Similarly, the village of Montcuq in the Lot has felt it expedient to alter its name to Montderrière, after being the longstanding target of ribald humour and disrespect. Thank goodness the watchful burghers have acted to protect the village’s reputation.

And on that note…I’ll wish you a happy week ahead and leave you with a shot of the pigeonnier that belongs to the abbey.

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  1. The installation looks marvellous but I’m not sure we’ll make it before it is over. First kick this bout of covid ☹️ so thank you for sharing the photos.
    I’m very envious of your early birds, I’ve yet to hear a cuckoo but the verges are full of cowslips (cuckoo) here and there are lots of orange tip butterflies flitting about.

    Liked by 1 person

    • Yes, it’s only on for another month or so. I’m inclined to visit again. If so, I’ll share further photos. Sorry to hear you’ve got the dreaded Covid. I hope you’ll soon recover completely. We tend to think it’s gone, but it still lurks around.

      Liked by 1 person

  2. You completely had me there with the change of village names!! 😂🤣 The second one was a little far-fetched, but the first one kind of made sense in a sad way!! Thank you for the laugh!!
    As for the installation, it looks absolutely wonderful – thank you for sharing that!

    Liked by 1 person

    • I can’t claim any credit (or otherwise…) for the name changes. They did the rounds on Facebook from 1st April! Glad they made you laugh.

      The installation is fabulous. Something to visit several times as it develops.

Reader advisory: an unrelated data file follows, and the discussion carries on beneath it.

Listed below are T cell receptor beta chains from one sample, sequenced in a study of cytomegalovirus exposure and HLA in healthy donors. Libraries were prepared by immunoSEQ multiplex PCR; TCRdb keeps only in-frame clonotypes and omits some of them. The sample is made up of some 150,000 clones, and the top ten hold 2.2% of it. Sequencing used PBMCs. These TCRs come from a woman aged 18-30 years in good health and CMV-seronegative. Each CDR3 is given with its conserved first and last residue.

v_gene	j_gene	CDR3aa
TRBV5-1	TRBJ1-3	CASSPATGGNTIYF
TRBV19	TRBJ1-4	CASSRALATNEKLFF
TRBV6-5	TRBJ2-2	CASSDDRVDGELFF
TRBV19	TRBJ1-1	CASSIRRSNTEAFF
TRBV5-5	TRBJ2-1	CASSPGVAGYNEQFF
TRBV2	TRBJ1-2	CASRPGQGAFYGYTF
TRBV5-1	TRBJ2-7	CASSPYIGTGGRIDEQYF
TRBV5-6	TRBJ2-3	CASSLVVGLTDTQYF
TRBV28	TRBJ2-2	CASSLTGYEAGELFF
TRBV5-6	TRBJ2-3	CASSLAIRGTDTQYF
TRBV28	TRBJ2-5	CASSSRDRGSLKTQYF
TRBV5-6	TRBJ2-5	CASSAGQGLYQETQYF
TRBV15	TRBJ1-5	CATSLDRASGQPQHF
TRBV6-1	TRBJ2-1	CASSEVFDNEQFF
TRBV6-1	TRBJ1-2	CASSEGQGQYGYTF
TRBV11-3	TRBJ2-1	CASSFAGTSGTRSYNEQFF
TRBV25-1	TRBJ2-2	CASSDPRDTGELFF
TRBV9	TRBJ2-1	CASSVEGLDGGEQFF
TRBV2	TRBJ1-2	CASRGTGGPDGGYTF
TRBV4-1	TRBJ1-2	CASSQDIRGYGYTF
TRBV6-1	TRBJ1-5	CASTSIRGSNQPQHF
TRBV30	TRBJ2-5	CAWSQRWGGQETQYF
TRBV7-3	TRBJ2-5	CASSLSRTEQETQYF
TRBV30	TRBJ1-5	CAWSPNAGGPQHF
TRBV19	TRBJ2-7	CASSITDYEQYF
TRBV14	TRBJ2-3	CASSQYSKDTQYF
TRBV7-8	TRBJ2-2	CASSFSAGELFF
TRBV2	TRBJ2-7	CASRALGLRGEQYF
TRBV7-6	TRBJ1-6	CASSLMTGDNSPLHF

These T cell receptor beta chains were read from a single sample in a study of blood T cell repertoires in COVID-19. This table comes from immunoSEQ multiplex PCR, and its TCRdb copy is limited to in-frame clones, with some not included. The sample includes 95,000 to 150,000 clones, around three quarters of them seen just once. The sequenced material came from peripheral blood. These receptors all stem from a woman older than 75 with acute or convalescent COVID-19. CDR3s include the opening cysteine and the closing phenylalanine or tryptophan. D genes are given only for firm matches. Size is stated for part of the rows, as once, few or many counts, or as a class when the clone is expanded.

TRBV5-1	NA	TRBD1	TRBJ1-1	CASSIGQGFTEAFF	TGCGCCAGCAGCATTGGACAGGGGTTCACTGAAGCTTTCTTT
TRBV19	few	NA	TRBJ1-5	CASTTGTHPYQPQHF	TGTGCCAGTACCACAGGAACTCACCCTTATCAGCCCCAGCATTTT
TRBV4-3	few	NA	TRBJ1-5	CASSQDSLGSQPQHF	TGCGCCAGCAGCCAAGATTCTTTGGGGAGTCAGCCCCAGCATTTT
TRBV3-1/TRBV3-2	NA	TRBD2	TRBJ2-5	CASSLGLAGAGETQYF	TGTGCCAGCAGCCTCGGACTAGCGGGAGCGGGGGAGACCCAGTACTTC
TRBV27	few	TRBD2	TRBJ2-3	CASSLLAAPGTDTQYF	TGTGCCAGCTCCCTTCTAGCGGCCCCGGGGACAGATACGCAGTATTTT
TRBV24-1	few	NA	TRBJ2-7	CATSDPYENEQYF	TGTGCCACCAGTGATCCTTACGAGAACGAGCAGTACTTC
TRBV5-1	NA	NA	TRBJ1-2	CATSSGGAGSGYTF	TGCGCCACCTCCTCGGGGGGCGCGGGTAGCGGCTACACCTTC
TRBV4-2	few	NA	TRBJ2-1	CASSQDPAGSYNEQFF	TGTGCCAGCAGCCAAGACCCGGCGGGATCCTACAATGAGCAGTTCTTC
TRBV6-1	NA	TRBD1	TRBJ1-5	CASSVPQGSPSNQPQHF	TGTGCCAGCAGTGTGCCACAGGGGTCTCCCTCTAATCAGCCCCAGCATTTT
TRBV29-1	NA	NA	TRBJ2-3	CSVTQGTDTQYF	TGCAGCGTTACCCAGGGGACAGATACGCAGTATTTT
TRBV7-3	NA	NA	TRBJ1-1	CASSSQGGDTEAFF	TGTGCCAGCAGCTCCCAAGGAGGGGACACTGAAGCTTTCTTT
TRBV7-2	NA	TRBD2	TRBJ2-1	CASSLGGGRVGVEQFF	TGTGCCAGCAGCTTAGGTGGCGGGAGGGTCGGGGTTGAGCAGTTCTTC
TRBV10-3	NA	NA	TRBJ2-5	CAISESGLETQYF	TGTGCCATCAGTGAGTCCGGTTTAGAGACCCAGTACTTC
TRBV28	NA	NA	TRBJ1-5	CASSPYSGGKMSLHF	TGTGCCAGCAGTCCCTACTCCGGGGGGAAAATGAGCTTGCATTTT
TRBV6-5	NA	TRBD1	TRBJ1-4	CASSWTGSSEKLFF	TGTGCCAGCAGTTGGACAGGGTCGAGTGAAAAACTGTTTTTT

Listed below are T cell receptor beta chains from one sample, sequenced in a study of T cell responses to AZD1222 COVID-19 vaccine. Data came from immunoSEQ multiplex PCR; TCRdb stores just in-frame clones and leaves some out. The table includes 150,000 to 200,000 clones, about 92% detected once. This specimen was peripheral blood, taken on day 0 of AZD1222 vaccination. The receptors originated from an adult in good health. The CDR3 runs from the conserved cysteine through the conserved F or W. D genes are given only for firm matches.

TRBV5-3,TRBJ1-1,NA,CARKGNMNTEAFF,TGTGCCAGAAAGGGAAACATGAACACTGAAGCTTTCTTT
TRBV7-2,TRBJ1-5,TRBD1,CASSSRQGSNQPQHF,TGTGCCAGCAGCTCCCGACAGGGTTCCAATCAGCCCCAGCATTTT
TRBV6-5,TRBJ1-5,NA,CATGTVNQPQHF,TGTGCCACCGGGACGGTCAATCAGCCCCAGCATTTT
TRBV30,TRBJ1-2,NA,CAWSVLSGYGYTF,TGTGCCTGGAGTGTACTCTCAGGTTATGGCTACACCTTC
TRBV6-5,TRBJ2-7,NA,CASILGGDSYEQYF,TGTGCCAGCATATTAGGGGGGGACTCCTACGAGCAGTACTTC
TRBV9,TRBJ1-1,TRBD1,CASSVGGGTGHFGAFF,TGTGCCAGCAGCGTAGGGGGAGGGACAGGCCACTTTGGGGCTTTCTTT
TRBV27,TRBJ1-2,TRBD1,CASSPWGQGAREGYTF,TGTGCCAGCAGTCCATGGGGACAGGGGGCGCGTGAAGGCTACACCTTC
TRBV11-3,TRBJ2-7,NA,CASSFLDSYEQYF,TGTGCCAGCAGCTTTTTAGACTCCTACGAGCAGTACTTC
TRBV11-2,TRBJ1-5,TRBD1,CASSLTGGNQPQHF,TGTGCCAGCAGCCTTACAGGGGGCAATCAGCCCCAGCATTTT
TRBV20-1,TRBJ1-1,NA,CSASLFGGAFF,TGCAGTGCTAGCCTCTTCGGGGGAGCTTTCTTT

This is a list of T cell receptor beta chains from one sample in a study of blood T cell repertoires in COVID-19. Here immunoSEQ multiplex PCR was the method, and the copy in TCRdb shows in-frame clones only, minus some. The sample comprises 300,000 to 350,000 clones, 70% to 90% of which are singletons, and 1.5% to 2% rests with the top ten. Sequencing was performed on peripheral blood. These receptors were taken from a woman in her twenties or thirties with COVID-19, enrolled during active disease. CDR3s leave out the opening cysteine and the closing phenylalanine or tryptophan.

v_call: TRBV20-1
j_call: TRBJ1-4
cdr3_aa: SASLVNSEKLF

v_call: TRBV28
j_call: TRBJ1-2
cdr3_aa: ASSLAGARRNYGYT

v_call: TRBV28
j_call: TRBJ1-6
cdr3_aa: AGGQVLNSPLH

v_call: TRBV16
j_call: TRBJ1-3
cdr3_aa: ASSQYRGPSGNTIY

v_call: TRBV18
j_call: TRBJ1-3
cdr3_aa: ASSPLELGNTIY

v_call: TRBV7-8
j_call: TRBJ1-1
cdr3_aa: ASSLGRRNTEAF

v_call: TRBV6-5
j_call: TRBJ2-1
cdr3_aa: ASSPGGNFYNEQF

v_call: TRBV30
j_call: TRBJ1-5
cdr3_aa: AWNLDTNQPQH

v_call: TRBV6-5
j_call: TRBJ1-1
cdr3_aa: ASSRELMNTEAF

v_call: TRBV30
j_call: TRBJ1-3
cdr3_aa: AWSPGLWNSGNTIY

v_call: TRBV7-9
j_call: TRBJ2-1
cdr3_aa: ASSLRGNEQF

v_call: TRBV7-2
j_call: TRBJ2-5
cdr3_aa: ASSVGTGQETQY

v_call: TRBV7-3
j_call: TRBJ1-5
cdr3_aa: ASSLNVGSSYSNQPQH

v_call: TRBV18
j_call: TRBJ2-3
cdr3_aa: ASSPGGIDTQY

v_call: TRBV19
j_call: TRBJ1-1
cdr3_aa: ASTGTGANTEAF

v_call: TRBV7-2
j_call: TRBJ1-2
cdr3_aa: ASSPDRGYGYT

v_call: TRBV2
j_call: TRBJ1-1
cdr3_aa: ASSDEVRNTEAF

Liked by 1 person

  3. This probably my favourite building in the area and this sculpture sets it off to perfection. It’s stunning and to think it’s only there for 2 months is extraordinary. And the sculptress is barely in her 30s. What talent!

    Liked by 1 person

    • I think it’s a wonderful place, and it’s only 10 minutes from us! This sculpture is wonderful, and I plan to revisit it at different stages. It’s almost a shame that it will only be there for 2 months. Such imagination!


      • It’s only 5 minutes from us in Lardaillé! I feel honoured to be able to see it every time we come. Your lovely blog keeps us in touch the rest of the time. Thank yoy

        Liked by 1 person

        • Ah, so you only have to roll down the hill! I expect you know Peter, and Guy and MIchèle, who will be here soon. Thank you for the kind words about the blog. I’m pleased you enjoy it.


          • Indeed we do know them well. We were only wondering yesterday if Guy and Michèle would arrive before we go home. Fingers crossed!
            Thanks for the heads up.

            Liked by 1 person

            • I’m not sure exactly when they are arriving. Marie-Jo & Claude (if you know G&M, you’ll surely know them!) said soon, but it may not be until later this month. Have a lovely Easter.


  4. That is an impressive installation. There are some very imaginative artists out there. It sounds like something you will need to revisit as time passes.
    The news about the towns sounds a bit like ” Poisson Avril ” to me, but I could be wrong. We had a gite a couple of kms out of Montcuq in 2018 and loved the area. We had planned a return in 2020 but are not returning on our almost here trip this year.

    Liked by 1 person